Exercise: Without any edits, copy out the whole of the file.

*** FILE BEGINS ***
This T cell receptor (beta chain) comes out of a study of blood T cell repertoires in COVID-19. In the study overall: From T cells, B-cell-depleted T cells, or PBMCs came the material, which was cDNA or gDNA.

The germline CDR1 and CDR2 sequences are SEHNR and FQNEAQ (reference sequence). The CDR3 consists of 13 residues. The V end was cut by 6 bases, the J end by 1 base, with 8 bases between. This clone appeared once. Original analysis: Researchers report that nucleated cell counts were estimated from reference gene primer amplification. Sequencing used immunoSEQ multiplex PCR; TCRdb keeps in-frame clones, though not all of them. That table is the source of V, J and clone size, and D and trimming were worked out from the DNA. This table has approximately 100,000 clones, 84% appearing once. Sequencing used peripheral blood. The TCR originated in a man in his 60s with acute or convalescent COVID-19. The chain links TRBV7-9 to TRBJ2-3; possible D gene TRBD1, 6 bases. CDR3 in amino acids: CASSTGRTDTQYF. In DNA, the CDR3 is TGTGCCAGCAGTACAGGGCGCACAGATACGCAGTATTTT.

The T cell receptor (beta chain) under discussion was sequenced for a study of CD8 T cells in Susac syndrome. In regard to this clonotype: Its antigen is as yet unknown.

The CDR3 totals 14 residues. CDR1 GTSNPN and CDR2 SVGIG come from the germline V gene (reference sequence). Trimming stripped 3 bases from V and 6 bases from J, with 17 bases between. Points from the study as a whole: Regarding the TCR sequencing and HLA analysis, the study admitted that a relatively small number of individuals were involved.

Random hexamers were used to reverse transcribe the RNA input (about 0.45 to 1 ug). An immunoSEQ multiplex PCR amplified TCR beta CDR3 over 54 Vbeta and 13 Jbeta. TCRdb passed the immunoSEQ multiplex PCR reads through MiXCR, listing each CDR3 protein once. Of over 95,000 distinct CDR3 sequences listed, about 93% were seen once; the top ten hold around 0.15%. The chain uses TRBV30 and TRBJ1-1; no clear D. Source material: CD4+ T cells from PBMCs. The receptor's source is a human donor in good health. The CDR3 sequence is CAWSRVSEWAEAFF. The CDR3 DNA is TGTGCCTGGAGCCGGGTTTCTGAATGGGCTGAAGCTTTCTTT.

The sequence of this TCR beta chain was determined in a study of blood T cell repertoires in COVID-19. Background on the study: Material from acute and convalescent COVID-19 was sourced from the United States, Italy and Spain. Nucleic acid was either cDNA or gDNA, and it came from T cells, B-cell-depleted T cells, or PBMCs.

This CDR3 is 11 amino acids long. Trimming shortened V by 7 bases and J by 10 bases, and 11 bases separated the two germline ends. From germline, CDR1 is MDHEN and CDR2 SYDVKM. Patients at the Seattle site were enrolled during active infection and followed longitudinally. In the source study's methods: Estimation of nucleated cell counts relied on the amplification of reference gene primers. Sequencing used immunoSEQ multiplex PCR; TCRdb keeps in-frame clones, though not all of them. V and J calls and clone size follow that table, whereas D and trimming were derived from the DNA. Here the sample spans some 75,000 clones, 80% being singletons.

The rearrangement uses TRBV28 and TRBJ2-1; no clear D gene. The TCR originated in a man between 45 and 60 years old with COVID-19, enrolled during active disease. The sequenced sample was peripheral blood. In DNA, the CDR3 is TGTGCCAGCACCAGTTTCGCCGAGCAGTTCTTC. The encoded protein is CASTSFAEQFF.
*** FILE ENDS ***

This T cell receptor (beta chain) comes out of a study of blood T cell repertoires in COVID-19. In the study overall: From T cells, B-cell-depleted T cells, or PBMCs came the material, which was cDNA or gDNA.

The germline CDR1 and CDR2 sequences are SEHNR and FQNEAQ (reference sequence). The CDR3 consists of 13 residues. The V end was cut by 6 bases, the J end by 1 base, with 8 bases between. This clone appeared once. Original analysis: Researchers report that nucleated cell counts were estimated from reference gene primer amplification. Sequencing used immunoSEQ multiplex PCR; TCRdb keeps in-frame clones, though not all of them. That table is the source of V, J and clone size, and D and trimming were worked out from the DNA. This table has approximately 100,000 clones, 84% appearing once. Sequencing used peripheral blood. The TCR originated in a man in his 60s with acute or convalescent COVID-19. The chain links TRBV7-9 to TRBJ2-3; possible D gene TRBD1, 6 bases. CDR3 in amino acids: CASSTGRTDTQYF. In DNA, the CDR3 is TGTGCCAGCAGTACAGGGCGCACAGATACGCAGTATTTT.

The T cell receptor (beta chain) under discussion was sequenced for a study of CD8 T cells in Susac syndrome. In regard to this clonotype: Its antigen is as yet unknown.

The CDR3 totals 14 residues. CDR1 GTSNPN and CDR2 SVGIG come from the germline V gene (reference sequence). Trimming stripped 3 bases from V and 6 bases from J, with 17 bases between. Points from the study as a whole: Regarding the TCR sequencing and HLA analysis, the study admitted that a relatively small number of individuals were involved.

Random hexamers were used to reverse transcribe the RNA input (about 0.45 to 1 ug). An immunoSEQ multiplex PCR amplified TCR beta CDR3 over 54 Vbeta and 13 Jbeta. TCRdb passed the immunoSEQ multiplex PCR reads through MiXCR, listing each CDR3 protein once. Of over 95,000 distinct CDR3 sequences listed, about 93% were seen once; the top ten hold around 0.15%. The chain uses TRBV30 and TRBJ1-1; no clear D. Source material: CD4+ T cells from PBMCs. The receptor's source is a human donor in good health. The CDR3 sequence is CAWSRVSEWAEAFF. The CDR3 DNA is TGTGCCTGGAGCCGGGTTTCTGAATGGGCTGAAGCTTTCTTT.

The sequence of this TCR beta chain was determined in a study of blood T cell repertoires in COVID-19. Background on the study: Material from acute and convalescent COVID-19 was sourced from the United States, Italy and Spain. Nucleic acid was either cDNA or gDNA, and it came from T cells, B-cell-depleted T cells, or PBMCs.

This CDR3 is 11 amino acids long. Trimming shortened V by 7 bases and J by 10 bases, and 11 bases separated the two germline ends. From germline, CDR1 is MDHEN and CDR2 SYDVKM. Patients at the Seattle site were enrolled during active infection and followed longitudinally. In the source study's methods: Estimation of nucleated cell counts relied on the amplification of reference gene primers. Sequencing used immunoSEQ multiplex PCR; TCRdb keeps in-frame clones, though not all of them. V and J calls and clone size follow that table, whereas D and trimming were derived from the DNA. Here the sample spans some 75,000 clones, 80% being singletons.

The rearrangement uses TRBV28 and TRBJ2-1; no clear D gene. The TCR originated in a man between 45 and 60 years old with COVID-19, enrolled during active disease. The sequenced sample was peripheral blood. In DNA, the CDR3 is TGTGCCAGCACCAGTTTCGCCGAGCAGTTCTTC. The encoded protein is CASTSFAEQFF.